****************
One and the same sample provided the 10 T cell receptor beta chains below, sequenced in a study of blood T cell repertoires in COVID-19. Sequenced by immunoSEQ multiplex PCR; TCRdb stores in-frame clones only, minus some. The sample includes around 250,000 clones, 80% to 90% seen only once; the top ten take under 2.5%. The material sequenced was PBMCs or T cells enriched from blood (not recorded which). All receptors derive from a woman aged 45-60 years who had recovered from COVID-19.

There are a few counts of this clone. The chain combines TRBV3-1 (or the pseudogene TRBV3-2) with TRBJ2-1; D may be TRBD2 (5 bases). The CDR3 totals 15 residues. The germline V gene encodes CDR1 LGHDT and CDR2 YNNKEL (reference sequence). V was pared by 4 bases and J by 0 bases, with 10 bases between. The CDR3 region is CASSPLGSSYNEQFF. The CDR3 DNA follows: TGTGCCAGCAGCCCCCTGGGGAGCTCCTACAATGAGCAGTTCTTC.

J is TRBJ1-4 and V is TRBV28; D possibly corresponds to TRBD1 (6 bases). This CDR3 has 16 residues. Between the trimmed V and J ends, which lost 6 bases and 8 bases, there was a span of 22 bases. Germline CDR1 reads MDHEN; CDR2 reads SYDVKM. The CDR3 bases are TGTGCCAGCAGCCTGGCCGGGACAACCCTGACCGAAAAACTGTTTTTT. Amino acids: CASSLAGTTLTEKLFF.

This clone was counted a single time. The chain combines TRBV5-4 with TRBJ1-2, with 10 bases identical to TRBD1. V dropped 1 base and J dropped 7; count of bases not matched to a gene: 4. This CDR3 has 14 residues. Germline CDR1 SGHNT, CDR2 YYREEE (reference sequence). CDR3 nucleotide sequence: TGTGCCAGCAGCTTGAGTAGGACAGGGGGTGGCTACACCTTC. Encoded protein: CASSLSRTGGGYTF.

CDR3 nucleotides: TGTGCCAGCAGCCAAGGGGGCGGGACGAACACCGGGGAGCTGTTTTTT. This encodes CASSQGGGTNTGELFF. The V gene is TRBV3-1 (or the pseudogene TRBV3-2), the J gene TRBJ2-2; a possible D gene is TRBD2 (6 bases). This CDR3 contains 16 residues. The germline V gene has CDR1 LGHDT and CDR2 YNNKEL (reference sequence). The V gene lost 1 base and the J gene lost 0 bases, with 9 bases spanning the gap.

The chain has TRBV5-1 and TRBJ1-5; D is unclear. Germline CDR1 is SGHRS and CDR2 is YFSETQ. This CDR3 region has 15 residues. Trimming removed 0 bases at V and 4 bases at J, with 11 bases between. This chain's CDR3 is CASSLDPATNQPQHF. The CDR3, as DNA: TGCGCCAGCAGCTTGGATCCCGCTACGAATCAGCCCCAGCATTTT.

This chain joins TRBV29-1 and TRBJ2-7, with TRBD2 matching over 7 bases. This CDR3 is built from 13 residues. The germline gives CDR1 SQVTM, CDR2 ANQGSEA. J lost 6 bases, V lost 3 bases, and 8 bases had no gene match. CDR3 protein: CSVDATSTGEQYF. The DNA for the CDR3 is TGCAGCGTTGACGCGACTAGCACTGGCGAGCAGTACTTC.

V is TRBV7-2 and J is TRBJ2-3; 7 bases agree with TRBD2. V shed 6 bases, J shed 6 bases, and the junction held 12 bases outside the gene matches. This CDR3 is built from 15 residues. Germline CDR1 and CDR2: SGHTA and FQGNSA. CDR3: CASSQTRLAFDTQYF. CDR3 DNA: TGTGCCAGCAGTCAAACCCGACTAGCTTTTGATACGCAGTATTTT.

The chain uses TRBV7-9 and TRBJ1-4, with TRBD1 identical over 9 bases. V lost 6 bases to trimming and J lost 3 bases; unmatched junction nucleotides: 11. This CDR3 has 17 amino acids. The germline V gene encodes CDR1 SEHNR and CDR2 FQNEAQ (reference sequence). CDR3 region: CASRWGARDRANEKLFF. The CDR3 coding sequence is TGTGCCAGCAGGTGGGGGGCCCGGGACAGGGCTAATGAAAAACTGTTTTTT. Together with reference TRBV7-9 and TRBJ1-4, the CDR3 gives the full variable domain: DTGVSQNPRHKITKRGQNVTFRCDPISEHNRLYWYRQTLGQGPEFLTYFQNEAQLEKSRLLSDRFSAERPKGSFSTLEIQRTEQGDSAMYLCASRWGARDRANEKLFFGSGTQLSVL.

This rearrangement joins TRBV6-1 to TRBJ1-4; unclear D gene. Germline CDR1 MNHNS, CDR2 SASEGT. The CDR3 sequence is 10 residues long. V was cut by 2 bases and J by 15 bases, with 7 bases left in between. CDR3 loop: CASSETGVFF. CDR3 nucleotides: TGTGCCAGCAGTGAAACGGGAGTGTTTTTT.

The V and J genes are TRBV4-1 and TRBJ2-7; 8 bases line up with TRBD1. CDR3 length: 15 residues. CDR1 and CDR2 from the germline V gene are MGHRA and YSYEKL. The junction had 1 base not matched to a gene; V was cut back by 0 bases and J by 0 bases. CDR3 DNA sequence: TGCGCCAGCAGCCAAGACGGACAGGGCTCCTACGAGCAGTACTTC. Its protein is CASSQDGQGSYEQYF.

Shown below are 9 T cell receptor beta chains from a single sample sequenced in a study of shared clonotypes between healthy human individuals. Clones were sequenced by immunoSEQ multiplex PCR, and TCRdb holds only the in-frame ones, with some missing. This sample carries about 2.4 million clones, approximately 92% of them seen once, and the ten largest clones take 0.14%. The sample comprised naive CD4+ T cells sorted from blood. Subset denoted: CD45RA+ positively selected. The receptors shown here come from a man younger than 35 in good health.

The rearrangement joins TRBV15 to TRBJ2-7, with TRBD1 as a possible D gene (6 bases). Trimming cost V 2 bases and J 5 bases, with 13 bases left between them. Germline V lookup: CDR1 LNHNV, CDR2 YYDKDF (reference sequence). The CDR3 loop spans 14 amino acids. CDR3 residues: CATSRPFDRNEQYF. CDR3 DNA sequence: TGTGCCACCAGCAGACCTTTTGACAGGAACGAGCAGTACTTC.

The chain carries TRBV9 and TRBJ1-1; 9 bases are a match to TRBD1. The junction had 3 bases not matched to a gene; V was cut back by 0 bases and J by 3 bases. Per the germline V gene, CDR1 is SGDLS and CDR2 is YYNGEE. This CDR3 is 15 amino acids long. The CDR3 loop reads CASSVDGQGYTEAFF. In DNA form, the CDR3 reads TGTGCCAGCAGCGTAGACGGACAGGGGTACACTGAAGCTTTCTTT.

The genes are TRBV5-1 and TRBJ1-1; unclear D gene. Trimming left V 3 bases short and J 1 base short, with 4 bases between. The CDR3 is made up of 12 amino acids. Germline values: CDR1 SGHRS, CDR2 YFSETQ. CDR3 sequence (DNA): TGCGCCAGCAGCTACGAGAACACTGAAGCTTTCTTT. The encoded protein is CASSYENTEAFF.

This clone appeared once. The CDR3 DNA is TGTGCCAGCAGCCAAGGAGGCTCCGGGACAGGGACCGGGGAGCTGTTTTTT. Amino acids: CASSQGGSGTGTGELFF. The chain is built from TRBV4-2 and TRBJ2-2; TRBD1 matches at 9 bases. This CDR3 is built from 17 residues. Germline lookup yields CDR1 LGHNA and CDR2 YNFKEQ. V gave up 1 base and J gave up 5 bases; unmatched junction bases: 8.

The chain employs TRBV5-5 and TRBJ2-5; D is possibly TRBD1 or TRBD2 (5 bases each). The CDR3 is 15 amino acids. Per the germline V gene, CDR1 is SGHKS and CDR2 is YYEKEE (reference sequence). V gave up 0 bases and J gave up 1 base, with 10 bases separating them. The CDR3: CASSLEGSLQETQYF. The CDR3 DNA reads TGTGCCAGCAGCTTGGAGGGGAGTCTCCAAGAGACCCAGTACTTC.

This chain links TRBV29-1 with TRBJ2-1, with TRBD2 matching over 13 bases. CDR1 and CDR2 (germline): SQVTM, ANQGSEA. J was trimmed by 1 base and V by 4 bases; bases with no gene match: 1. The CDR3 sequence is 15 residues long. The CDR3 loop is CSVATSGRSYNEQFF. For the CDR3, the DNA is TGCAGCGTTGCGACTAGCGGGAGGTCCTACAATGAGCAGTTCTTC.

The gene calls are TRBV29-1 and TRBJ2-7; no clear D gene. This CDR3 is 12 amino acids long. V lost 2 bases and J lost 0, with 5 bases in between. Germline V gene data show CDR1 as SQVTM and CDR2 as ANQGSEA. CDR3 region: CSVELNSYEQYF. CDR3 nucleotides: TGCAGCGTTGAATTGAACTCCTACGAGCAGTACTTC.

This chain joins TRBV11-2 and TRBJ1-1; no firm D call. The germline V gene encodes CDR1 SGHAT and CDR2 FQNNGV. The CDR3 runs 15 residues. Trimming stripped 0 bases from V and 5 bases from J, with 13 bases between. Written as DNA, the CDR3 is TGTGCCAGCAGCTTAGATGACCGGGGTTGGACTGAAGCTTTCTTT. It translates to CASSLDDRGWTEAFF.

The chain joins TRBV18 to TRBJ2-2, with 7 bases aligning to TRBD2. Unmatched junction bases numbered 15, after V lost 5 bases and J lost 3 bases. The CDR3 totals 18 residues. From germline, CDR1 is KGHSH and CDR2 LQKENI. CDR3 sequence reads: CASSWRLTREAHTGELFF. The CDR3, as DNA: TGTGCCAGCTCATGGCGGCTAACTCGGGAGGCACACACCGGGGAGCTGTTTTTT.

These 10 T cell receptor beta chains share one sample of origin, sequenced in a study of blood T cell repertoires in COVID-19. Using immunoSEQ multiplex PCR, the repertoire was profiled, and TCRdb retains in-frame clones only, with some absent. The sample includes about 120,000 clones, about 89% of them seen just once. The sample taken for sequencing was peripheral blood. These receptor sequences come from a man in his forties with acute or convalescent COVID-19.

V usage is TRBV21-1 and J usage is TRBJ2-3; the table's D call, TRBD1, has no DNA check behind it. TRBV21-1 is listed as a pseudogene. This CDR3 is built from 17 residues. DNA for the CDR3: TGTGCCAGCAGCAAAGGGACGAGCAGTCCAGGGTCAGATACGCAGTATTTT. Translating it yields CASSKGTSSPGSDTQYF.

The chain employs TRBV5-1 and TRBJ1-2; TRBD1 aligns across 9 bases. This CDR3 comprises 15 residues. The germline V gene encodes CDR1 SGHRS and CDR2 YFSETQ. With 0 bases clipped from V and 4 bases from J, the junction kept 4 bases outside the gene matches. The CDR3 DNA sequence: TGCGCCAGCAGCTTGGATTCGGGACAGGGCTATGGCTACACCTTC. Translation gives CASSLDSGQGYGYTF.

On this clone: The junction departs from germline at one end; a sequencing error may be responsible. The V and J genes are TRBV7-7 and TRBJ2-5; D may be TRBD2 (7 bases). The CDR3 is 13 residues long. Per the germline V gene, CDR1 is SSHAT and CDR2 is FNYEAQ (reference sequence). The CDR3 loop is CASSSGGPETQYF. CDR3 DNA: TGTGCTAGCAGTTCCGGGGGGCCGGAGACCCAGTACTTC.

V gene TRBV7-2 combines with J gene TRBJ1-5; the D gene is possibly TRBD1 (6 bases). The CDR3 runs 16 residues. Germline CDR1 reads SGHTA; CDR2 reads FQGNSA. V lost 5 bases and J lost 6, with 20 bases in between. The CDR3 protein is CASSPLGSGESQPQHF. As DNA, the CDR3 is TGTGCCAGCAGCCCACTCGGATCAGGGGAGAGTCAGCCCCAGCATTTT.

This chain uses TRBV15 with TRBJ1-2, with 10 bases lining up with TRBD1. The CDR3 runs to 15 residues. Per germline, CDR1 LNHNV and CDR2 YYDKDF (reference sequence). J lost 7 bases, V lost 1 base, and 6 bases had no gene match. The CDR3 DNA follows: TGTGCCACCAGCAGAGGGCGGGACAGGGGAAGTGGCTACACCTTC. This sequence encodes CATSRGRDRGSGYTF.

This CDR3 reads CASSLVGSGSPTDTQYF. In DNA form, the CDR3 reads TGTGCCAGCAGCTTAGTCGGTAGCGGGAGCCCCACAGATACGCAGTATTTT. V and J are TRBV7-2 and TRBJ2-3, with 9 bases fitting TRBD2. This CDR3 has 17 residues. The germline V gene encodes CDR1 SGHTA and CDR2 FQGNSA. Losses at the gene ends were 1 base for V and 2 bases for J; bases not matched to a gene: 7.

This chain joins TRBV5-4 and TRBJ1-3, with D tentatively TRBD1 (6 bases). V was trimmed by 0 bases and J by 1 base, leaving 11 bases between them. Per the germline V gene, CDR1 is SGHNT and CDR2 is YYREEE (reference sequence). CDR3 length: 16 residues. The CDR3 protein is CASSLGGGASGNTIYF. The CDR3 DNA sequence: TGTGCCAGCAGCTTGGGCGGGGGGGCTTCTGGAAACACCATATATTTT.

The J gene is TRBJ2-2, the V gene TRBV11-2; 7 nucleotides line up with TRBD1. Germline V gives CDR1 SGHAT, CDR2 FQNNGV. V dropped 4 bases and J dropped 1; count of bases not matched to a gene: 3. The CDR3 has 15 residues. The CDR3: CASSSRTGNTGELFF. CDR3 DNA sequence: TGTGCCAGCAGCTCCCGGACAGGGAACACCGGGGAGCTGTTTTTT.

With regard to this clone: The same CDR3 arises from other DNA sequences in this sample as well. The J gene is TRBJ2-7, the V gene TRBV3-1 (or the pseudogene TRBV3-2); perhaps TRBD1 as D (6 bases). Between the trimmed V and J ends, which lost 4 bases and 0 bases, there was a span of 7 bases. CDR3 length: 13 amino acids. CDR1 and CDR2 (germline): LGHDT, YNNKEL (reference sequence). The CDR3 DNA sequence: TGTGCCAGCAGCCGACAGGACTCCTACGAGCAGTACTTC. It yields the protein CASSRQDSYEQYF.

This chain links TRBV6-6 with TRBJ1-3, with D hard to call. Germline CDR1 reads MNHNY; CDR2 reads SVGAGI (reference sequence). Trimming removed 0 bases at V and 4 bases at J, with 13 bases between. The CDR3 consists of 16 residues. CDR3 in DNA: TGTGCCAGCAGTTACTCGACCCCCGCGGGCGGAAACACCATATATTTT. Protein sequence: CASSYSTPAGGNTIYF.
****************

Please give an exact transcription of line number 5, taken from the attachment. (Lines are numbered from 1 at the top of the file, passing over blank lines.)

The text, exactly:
CDR3 nucleotides: TGTGCCAGCAGCCAAGGGGGCGGGACGAACACCGGGGAGCTGTTTTTT. This encodes CASSQGGGTNTGELFF. The V gene is TRBV3-1 (or the pseudogene TRBV3-2), the J gene TRBJ2-2; a possible D gene is TRBD2 (6 bases). This CDR3 contains 16 residues. The germline V gene has CDR1 LGHDT and CDR2 YNNKEL (reference sequence). The V gene lost 1 base and the J gene lost 0 bases, with 9 bases spanning the gap.